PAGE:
Today, the Seaport Working Group will reconvene to hear what the community had to say about the principles for Seaport development that were laid down by the Working Group after four months of weekly deliberations.

At a forum on June 2, members of the public first saw the principles and were invited to comment on them. At that meeting, there were 530 responses, all of them anonymous. An additional 122 comments were submitted by email between June 3 and June 6.

"The high level of response is not surprising, as the lower Manhattan community continues to show it cares deeply about the Seaport and its future, said Manhattan Borough President Gale Brewer, who was one of the principal organizers of the Seaport Working Group. "I am excited to work with community members and the developer to create a plan that best suits this historically significant neighborhood."

"The South Street Seaport is a City asset and the public needs to be at the table as an active participant in the discussion of its future," said Community Board 1 Chair Catherine McVay Hughes. "The Seaport Working Group had lively and lengthy discussions creating the guidelines and principles. Local residents and many others are passionate about the Seaport and this was seen when the public packed the community center and actively responded to the guidelines."

The Howard Hughes Corporation has long-term leases on parts of the Seaport, but not on all of it. HHC's landlord is the New York City Economic Development Corporation.
"I would like to thank the South Street Seaport Working Group for the many hours they have devoted toward soliciting community input and forming the guidelines, and I commend their collaborative spirit over the past four months," said NYC Economic Development Corporation President Kyle Kimball.

The nine Working Group guidelines are focused on maintaining contextual development at the Seaport - including a call for alternatives to the Howard Hughes Corporation's proposed tower, a sustainable funding plan for the museum - as well as revitalizing Seaport walkways, bikeways and businesses with a community-minded approach. To see the current draft of the guidelines, click here.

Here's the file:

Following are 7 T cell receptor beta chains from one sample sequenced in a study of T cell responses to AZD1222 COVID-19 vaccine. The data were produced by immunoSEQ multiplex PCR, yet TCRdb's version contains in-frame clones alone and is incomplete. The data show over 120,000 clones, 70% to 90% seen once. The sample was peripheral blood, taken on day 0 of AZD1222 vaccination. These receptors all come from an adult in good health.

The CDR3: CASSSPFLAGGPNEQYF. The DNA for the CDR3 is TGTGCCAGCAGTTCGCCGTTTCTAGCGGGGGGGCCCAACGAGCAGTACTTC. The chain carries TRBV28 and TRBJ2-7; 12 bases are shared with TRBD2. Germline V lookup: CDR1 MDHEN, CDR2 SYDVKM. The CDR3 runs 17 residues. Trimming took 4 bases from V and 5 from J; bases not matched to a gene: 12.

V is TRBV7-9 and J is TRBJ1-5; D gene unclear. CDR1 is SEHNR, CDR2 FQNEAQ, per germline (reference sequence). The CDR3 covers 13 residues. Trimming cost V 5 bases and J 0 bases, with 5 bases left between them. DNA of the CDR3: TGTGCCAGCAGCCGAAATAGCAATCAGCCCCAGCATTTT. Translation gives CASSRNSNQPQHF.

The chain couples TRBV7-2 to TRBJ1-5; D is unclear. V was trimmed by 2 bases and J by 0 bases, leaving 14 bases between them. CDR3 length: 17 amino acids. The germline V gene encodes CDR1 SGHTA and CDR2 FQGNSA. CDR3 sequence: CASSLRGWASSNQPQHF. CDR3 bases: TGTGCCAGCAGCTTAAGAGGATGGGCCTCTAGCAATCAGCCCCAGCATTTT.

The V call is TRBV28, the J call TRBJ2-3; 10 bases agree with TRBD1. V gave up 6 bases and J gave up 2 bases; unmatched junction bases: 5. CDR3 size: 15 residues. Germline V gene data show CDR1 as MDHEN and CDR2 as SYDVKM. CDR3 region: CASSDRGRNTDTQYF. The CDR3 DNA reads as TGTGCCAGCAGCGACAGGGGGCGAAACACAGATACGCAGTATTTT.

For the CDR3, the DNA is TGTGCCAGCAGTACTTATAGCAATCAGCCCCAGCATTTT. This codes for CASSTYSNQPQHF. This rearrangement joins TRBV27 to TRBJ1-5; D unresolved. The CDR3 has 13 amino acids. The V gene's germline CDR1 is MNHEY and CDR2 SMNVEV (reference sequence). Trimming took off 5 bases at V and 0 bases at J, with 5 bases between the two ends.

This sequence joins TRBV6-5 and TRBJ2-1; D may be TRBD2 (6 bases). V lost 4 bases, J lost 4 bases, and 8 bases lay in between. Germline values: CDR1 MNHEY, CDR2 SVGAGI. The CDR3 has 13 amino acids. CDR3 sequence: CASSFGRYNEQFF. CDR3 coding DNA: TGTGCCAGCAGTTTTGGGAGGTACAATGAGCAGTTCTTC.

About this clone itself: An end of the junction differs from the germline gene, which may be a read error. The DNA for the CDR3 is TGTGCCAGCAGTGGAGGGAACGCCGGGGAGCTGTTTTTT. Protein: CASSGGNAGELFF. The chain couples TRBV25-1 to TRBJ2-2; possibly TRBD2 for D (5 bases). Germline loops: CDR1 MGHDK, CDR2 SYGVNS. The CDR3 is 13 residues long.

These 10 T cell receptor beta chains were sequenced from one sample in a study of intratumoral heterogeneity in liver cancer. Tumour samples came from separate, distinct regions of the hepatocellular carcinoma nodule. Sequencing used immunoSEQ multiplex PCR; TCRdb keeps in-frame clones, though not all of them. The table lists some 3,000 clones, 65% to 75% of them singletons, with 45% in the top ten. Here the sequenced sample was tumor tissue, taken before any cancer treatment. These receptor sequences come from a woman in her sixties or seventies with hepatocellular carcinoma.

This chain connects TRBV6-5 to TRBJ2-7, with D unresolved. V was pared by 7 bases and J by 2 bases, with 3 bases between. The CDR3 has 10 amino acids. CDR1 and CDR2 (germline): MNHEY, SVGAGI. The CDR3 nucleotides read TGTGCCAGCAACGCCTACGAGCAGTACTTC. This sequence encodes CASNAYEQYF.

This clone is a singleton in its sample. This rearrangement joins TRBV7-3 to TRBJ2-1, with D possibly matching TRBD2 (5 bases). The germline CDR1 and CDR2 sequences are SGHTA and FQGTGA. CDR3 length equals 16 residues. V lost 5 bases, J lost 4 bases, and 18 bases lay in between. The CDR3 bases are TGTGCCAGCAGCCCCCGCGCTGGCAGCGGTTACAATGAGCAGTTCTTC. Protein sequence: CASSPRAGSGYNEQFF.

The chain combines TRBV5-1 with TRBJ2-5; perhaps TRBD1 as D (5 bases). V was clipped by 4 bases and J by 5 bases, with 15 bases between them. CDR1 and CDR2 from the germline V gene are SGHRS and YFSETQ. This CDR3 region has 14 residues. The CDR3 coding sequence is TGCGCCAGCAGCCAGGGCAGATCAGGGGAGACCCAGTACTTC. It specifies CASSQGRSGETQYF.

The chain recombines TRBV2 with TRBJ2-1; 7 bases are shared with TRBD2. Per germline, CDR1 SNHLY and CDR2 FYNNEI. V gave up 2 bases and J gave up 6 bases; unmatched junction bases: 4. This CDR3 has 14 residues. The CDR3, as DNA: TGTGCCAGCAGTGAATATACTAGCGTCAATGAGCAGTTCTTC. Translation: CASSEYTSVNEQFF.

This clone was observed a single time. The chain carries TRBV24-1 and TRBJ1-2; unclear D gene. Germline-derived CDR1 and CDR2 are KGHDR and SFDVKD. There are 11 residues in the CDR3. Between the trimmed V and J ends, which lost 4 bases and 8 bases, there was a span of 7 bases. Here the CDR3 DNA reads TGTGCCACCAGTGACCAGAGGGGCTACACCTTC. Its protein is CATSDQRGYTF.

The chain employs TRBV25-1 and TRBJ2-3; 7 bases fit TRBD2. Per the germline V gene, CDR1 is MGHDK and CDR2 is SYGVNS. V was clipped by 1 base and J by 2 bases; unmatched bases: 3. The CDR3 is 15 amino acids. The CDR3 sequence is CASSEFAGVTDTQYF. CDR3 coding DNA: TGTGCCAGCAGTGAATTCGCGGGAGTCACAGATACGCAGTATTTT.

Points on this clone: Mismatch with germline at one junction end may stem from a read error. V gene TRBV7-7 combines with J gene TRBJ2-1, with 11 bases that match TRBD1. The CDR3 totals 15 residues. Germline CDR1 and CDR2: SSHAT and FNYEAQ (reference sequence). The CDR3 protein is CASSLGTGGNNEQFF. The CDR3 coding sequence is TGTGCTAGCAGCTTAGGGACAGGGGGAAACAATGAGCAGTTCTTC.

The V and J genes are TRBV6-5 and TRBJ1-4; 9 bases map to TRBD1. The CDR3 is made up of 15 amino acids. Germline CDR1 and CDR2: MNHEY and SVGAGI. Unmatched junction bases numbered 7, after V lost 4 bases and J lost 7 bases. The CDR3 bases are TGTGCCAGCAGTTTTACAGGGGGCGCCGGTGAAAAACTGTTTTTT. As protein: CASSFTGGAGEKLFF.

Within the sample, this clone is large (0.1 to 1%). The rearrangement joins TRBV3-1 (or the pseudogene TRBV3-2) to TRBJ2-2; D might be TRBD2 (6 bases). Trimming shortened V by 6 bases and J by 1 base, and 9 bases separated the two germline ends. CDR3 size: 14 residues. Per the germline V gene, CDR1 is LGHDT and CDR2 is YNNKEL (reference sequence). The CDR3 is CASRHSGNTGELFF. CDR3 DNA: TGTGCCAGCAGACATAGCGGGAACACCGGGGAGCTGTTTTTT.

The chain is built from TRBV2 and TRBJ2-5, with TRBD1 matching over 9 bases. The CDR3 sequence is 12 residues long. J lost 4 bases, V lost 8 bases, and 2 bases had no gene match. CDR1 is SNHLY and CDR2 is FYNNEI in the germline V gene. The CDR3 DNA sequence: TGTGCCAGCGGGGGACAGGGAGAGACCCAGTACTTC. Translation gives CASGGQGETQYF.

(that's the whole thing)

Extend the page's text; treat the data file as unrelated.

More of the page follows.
The Seaport Working Group's recommendations are non-binding.

A summary of community responses to the current draft of the development guidelines will be included in the final document, as the Working Group continues its efforts in advance of Howard Hughes' presentation of its revised development plans for the Seaport. With the Working Group's guidelines providing important recommendations, the Howard Hughes plans will also eventually go through the City's Uniform Land Use Review Procedure (ULURP), which will begin with yet another round of community review and input.

Letter to the editor

Fulton Street in the South Street Seaport, with picnic tables, a stage, shipping containers and fake grass installed by The Howard Hughes Corporation. (Photo: Barbara Mensch)

To the editor: 
I am horrified by the news that the New Amsterdam Market is ending. There are no words for me to express my rage, horror, and disgust over the stupidity of all those responsible for this, namely our elected officials, most of whom prove to be cowards. Lack of vision, of the "we-can-do spirit" that brought America to the forefront of the world with our innovative thinking... is no more. Years ago the fishmongers on South Street predicted the day when the corporation would emerge, above all, the omnipresent power that it is today. They manipulate the law, they lie, they do whatever is necessary to reach their end game, which is greed, greed and more greed.

Barbara Mensch 
Photographer and author of "South Street"

From the editor:
We welcome letters to the editor. We reserve the right to edit them for clarity and length. Email them to


Pier 17 in the South Street Seaport as it looked on July 6, 2014.
(Photo: Terese Loeb Kreuzer)

Community Board 1 meetings take place at 49-51 Chambers St., Room 709, starting at 6 p.m. unless otherwise noted. All are welcome to attend. Bring photo ID to enter the building.

July 15: Seaport/Civic Center Committee
* Pier 17 Construction, Fulton Market Building and Seaport uplands - Update by Phillip St. Pierre, General Manager of the South Street Seaport, Howard Hughes Corporation